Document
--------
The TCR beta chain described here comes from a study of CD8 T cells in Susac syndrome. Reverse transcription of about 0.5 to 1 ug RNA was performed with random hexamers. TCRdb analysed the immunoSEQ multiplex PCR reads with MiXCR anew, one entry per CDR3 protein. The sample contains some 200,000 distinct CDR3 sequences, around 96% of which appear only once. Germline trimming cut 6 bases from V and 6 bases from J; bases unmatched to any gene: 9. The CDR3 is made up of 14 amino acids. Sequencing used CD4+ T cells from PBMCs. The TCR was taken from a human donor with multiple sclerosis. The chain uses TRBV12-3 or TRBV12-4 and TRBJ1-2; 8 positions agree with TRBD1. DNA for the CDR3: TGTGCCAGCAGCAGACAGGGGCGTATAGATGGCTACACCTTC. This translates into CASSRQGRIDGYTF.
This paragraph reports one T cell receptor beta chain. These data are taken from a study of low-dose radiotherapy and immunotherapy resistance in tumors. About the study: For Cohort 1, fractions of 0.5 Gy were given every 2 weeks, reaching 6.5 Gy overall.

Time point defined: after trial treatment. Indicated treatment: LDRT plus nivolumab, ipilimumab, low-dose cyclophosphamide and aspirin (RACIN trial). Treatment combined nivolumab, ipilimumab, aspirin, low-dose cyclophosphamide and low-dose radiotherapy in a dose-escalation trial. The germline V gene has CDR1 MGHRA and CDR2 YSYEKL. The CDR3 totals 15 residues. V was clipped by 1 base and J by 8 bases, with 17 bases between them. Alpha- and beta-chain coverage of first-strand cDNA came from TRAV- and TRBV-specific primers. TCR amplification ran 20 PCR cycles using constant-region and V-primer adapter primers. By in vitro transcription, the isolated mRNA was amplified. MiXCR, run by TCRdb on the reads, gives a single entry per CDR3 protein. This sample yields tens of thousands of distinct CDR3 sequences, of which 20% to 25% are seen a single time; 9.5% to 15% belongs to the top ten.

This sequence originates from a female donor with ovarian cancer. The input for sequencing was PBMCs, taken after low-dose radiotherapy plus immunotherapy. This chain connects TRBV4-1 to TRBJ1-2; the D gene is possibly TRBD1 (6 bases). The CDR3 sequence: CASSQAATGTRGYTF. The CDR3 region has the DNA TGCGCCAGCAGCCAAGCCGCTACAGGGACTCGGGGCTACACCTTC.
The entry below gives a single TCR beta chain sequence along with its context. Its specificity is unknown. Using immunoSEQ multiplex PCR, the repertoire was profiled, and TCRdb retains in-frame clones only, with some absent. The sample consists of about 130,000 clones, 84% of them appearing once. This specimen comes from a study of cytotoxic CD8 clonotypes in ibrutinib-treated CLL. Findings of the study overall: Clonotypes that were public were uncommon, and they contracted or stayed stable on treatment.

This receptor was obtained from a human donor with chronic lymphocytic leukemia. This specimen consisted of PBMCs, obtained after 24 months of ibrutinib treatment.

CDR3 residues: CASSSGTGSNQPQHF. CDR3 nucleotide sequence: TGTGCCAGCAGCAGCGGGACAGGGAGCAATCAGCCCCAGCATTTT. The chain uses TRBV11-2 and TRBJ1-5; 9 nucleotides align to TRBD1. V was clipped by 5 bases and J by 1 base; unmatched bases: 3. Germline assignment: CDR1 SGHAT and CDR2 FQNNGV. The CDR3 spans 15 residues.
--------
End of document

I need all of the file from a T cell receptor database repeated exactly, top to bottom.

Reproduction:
The TCR beta chain described here comes from a study of CD8 T cells in Susac syndrome. Reverse transcription of about 0.5 to 1 ug RNA was performed with random hexamers. TCRdb analysed the immunoSEQ multiplex PCR reads with MiXCR anew, one entry per CDR3 protein. The sample contains some 200,000 distinct CDR3 sequences, around 96% of which appear only once. Germline trimming cut 6 bases from V and 6 bases from J; bases unmatched to any gene: 9. The CDR3 is made up of 14 amino acids. Sequencing used CD4+ T cells from PBMCs. The TCR was taken from a human donor with multiple sclerosis. The chain uses TRBV12-3 or TRBV12-4 and TRBJ1-2; 8 positions agree with TRBD1. DNA for the CDR3: TGTGCCAGCAGCAGACAGGGGCGTATAGATGGCTACACCTTC. This translates into CASSRQGRIDGYTF.
This paragraph reports one T cell receptor beta chain. These data are taken from a study of low-dose radiotherapy and immunotherapy resistance in tumors. About the study: For Cohort 1, fractions of 0.5 Gy were given every 2 weeks, reaching 6.5 Gy overall.

Time point defined: after trial treatment. Indicated treatment: LDRT plus nivolumab, ipilimumab, low-dose cyclophosphamide and aspirin (RACIN trial). Treatment combined nivolumab, ipilimumab, aspirin, low-dose cyclophosphamide and low-dose radiotherapy in a dose-escalation trial. The germline V gene has CDR1 MGHRA and CDR2 YSYEKL. The CDR3 totals 15 residues. V was clipped by 1 base and J by 8 bases, with 17 bases between them. Alpha- and beta-chain coverage of first-strand cDNA came from TRAV- and TRBV-specific primers. TCR amplification ran 20 PCR cycles using constant-region and V-primer adapter primers. By in vitro transcription, the isolated mRNA was amplified. MiXCR, run by TCRdb on the reads, gives a single entry per CDR3 protein. This sample yields tens of thousands of distinct CDR3 sequences, of which 20% to 25% are seen a single time; 9.5% to 15% belongs to the top ten.

This sequence originates from a female donor with ovarian cancer. The input for sequencing was PBMCs, taken after low-dose radiotherapy plus immunotherapy. This chain connects TRBV4-1 to TRBJ1-2; the D gene is possibly TRBD1 (6 bases). The CDR3 sequence: CASSQAATGTRGYTF. The CDR3 region has the DNA TGCGCCAGCAGCCAAGCCGCTACAGGGACTCGGGGCTACACCTTC.
The entry below gives a single TCR beta chain sequence along with its context. Its specificity is unknown. Using immunoSEQ multiplex PCR, the repertoire was profiled, and TCRdb retains in-frame clones only, with some absent. The sample consists of about 130,000 clones, 84% of them appearing once. This specimen comes from a study of cytotoxic CD8 clonotypes in ibrutinib-treated CLL. Findings of the study overall: Clonotypes that were public were uncommon, and they contracted or stayed stable on treatment.

This receptor was obtained from a human donor with chronic lymphocytic leukemia. This specimen consisted of PBMCs, obtained after 24 months of ibrutinib treatment.

CDR3 residues: CASSSGTGSNQPQHF. CDR3 nucleotide sequence: TGTGCCAGCAGCAGCGGGACAGGGAGCAATCAGCCCCAGCATTTT. The chain uses TRBV11-2 and TRBJ1-5; 9 nucleotides align to TRBD1. V was clipped by 5 bases and J by 1 base; unmatched bases: 3. Germline assignment: CDR1 SGHAT and CDR2 FQNNGV. The CDR3 spans 15 residues.